laying down our weapons of hurt

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this is for the brothers mostly. and whenever we feel the
need to instantly dub someone “too sensitive” and how i
came to see that as more of a weapon than some realize.

one of the things that i learned to understand, more so over
these past few years as i was beginning the journey of redefining
my life and my purpose, was how those who weaponize their
hurt come to do so. and do so very easily.

it was in that space that i realized that those lessons often
come at the hands of those who claim to love us. mainly ’cause
it is how they have gotten by.

i say this because one of the things that has dogged me at times
is that i can live in the zone of being tabbed as “sensitive” when
there are situations that i find myself in that rub me the wrong
way or worse, and that i had been expected to overlook it. you
know that three word phrase – “get over it”. or get told to pray
about it.

i had to learn that to some degree, those doing that fell into two
categories – those who were going through or had been through
those same tribulations and saw no other way but to keep on
suffering it without relief, or those who hide their struggles in
the manipulation of the former category.

i had to learn that because, i had to unlearn the idea that being
too sensitive equated to not being manly. when you come up as
a young Black male, there is this push and pull effect that occurs.
for me, it was couched in the fact that i also grew up with three
older sisters and a mother whose love is fierce, and protective
to a high degree. with that, there would be those moments in
my early years that brought with it the usual growing pains. but
as i got older, i realized that value of inner sensitivity allowed me
to understand others. it allowed me to connect, empathize on a
deeper level. to listen more. the final step was to apply all of that
to myself.

i’ve written here before about how one period of time in 2009
led me to basically say ‘fuck it’ and do a reset. since then, and
not without a lot of pain and a lot of reaching out – and mainly
reaching IN – i had to admit that the push and pull took a bigger
toll than i could realize. it had left jagged cuts in my emotional
self. my health had silently gotten bad. with time, honesty and
a hell of a lot of work, i’m here to tell you that it has gotten better.
i’m here to say that it will continue to be better. i learned to
begin to dismantle my own weapons of hurt. weapons crafted
due to needing to fulfill some warped idea of patriarchal order.
weapons crafted so i wouldn’t appear “soft”. weapons crafted
to defend against a world outside that wants to effectively
cannibalize me for parts because it has done so for hundreds of
years. weapons to hide my insecurities that i didn’t want to
even have see daylight, much less work on. weapons to use on
others to make them feel worse than i did.

you sometimes have to sit and look at the record of every foul
thing you’ve done up to this point and ask why you went there.

and choose to fall back.

i noticed that when i started this process, the ones i cared about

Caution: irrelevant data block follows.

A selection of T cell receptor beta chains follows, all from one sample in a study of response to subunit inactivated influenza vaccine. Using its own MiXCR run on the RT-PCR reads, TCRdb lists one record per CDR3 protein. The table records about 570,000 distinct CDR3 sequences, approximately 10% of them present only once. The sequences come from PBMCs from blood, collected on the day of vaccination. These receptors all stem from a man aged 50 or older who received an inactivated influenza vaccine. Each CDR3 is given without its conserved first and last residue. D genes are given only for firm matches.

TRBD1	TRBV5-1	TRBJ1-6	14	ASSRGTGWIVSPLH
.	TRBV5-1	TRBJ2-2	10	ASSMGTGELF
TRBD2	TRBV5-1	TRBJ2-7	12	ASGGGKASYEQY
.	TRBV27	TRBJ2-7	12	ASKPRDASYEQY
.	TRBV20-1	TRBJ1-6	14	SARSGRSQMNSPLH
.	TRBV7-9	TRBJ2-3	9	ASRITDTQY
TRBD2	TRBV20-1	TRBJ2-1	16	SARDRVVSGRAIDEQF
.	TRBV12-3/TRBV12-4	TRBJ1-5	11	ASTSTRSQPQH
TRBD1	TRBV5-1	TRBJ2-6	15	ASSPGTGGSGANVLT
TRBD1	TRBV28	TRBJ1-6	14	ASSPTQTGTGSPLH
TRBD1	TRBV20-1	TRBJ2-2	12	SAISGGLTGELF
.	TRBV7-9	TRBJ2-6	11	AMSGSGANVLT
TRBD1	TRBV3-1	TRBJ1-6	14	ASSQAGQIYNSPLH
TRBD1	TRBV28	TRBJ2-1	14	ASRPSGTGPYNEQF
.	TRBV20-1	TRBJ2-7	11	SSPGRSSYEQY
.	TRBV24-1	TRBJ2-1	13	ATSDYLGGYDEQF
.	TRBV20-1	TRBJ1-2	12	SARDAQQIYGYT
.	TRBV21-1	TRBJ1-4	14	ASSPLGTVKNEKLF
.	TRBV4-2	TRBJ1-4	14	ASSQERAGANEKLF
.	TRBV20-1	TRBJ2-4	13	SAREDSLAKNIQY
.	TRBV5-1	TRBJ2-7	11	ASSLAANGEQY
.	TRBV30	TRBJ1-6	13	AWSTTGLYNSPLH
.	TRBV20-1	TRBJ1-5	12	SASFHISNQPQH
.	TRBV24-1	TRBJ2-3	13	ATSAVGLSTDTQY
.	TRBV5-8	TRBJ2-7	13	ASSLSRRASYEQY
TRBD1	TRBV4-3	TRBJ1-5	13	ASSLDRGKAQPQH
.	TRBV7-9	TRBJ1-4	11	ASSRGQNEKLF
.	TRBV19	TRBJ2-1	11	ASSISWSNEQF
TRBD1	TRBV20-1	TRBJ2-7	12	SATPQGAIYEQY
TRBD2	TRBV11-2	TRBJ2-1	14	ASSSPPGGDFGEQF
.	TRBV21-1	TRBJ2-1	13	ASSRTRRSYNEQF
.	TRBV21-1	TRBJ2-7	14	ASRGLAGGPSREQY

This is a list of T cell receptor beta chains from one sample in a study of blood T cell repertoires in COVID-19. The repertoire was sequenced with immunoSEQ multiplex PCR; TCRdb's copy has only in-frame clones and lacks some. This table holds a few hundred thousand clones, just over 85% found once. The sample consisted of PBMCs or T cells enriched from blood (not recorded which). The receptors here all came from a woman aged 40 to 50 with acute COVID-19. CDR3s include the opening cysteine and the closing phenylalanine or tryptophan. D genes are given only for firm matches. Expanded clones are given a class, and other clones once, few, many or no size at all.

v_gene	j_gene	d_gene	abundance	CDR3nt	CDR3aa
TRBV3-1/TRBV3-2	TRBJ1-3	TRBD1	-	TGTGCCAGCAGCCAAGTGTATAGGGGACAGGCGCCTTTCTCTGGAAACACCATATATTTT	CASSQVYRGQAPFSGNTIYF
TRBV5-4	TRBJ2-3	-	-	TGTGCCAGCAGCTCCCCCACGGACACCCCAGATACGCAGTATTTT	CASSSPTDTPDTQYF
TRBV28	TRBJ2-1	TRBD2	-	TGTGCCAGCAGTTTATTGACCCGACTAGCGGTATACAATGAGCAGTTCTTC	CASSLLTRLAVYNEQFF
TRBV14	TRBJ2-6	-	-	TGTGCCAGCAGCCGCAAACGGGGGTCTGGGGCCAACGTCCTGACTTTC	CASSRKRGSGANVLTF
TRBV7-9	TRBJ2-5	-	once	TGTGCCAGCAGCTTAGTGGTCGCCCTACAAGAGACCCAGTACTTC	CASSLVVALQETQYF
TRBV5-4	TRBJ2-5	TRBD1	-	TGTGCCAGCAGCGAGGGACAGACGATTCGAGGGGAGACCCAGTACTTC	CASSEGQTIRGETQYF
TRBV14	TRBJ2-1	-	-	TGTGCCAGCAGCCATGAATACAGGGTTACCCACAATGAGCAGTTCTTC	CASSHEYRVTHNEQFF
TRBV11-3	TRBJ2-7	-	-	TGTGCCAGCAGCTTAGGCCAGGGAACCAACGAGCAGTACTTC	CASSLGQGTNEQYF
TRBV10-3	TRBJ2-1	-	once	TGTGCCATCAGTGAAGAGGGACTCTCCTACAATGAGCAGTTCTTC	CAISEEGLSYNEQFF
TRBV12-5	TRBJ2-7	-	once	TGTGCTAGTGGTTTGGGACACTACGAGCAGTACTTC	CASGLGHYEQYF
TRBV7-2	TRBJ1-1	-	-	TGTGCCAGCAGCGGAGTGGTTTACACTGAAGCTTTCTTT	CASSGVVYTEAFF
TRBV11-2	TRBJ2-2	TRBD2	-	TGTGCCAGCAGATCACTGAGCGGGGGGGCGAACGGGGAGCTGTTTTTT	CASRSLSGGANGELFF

the most, those who i didn’t think would hear me or would be
too busy – they stopped what they were doing ’cause they realized
what i was dealing with. my homeboys, my brothers – to hear
them encourage me, to see them shift ’cause they FELT i was in
pain…i count myself damn lucky because if you’re reading this
now, how many do you know that got lost out there? that found
themselves with no other recourse but to petrify to the point of
not ever being at home with themselves? how many of them do
you know that still do this? it’s been eye-opening to have these
moments with my own father, where he can open up gradually
in his later years. realizing that he didn’t fully have an atmosphere
of opening up like this, emigrating here with his family from
Jamaica, having to go into the army at a young age then off to
Canada to study medicine in a time that was in a word, unkind
to Black people. i’ve only begun to get bits and pieces of what
that must’ve been like.

i write these words as a reminder to myself, and a spur for other
brothers who may be dealing with life with this push and pull
doing harm inside of them. as we are in the midst of the confusion
and chaos that’s elevated more than usual in the age of Trump,
it is more vital than ever that we learn to dismantle these weapons
of hurt we find ourselves in possession of whether we realize it
or not. they might’ve been handed down to us by any means.
but we have the means to remove them. for our own good. for
the good of those who love us. for our greater good. i see this
happening more and more for my brothers, and my sisters who
are leading a path for others. let it continue. and if you feel that
you need to be on this path, i hope this helps you.

as always, thanks for reading. walk good.

 

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a line through fire

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drawing a line
is like taking broken bits of your past
and pushing them together
molding like a child does hardscrabble clay